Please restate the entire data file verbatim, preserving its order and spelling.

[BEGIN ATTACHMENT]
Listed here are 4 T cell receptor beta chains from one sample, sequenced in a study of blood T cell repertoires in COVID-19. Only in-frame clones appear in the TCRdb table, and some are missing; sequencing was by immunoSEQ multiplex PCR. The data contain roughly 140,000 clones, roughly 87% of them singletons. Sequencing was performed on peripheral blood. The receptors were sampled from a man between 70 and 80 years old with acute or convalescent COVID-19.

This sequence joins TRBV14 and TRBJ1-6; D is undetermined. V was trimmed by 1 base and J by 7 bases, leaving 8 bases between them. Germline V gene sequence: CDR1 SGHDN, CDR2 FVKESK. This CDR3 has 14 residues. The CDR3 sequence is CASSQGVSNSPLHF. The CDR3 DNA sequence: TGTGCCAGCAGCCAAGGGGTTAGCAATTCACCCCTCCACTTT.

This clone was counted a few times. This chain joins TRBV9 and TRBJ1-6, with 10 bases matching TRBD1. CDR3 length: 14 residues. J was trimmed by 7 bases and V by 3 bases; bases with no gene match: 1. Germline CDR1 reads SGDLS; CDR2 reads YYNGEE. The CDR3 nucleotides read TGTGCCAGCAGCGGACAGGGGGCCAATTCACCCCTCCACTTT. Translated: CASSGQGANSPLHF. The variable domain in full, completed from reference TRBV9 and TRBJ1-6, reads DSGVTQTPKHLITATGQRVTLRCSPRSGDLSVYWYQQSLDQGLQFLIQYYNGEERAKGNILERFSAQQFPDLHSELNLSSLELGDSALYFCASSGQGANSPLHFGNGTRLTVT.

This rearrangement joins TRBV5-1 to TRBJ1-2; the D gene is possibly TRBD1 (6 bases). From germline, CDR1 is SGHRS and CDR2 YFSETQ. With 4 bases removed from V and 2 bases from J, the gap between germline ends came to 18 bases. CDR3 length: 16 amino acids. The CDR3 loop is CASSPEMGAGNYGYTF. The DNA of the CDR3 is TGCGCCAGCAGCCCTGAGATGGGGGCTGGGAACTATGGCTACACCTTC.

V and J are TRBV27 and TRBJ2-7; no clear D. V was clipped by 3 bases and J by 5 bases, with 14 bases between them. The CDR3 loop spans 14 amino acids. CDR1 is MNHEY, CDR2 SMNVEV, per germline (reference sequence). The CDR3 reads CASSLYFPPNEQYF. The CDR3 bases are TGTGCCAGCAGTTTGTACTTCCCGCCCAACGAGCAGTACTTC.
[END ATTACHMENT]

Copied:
Listed here are 4 T cell receptor beta chains from one sample, sequenced in a study of blood T cell repertoires in COVID-19. Only in-frame clones appear in the TCRdb table, and some are missing; sequencing was by immunoSEQ multiplex PCR. The data contain roughly 140,000 clones, roughly 87% of them singletons. Sequencing was performed on peripheral blood. The receptors were sampled from a man between 70 and 80 years old with acute or convalescent COVID-19.

This sequence joins TRBV14 and TRBJ1-6; D is undetermined. V was trimmed by 1 base and J by 7 bases, leaving 8 bases between them. Germline V gene sequence: CDR1 SGHDN, CDR2 FVKESK. This CDR3 has 14 residues. The CDR3 sequence is CASSQGVSNSPLHF. The CDR3 DNA sequence: TGTGCCAGCAGCCAAGGGGTTAGCAATTCACCCCTCCACTTT.

This clone was counted a few times. This chain joins TRBV9 and TRBJ1-6, with 10 bases matching TRBD1. CDR3 length: 14 residues. J was trimmed by 7 bases and V by 3 bases; bases with no gene match: 1. Germline CDR1 reads SGDLS; CDR2 reads YYNGEE. The CDR3 nucleotides read TGTGCCAGCAGCGGACAGGGGGCCAATTCACCCCTCCACTTT. Translated: CASSGQGANSPLHF. The variable domain in full, completed from reference TRBV9 and TRBJ1-6, reads DSGVTQTPKHLITATGQRVTLRCSPRSGDLSVYWYQQSLDQGLQFLIQYYNGEERAKGNILERFSAQQFPDLHSELNLSSLELGDSALYFCASSGQGANSPLHFGNGTRLTVT.

This rearrangement joins TRBV5-1 to TRBJ1-2; the D gene is possibly TRBD1 (6 bases). From germline, CDR1 is SGHRS and CDR2 YFSETQ. With 4 bases removed from V and 2 bases from J, the gap between germline ends came to 18 bases. CDR3 length: 16 amino acids. The CDR3 loop is CASSPEMGAGNYGYTF. The DNA of the CDR3 is TGCGCCAGCAGCCCTGAGATGGGGGCTGGGAACTATGGCTACACCTTC.

V and J are TRBV27 and TRBJ2-7; no clear D. V was clipped by 3 bases and J by 5 bases, with 14 bases between them. The CDR3 loop spans 14 amino acids. CDR1 is MNHEY, CDR2 SMNVEV, per germline (reference sequence). The CDR3 reads CASSLYFPPNEQYF. The CDR3 bases are TGTGCCAGCAGTTTGTACTTCCCGCCCAACGAGCAGTACTTC.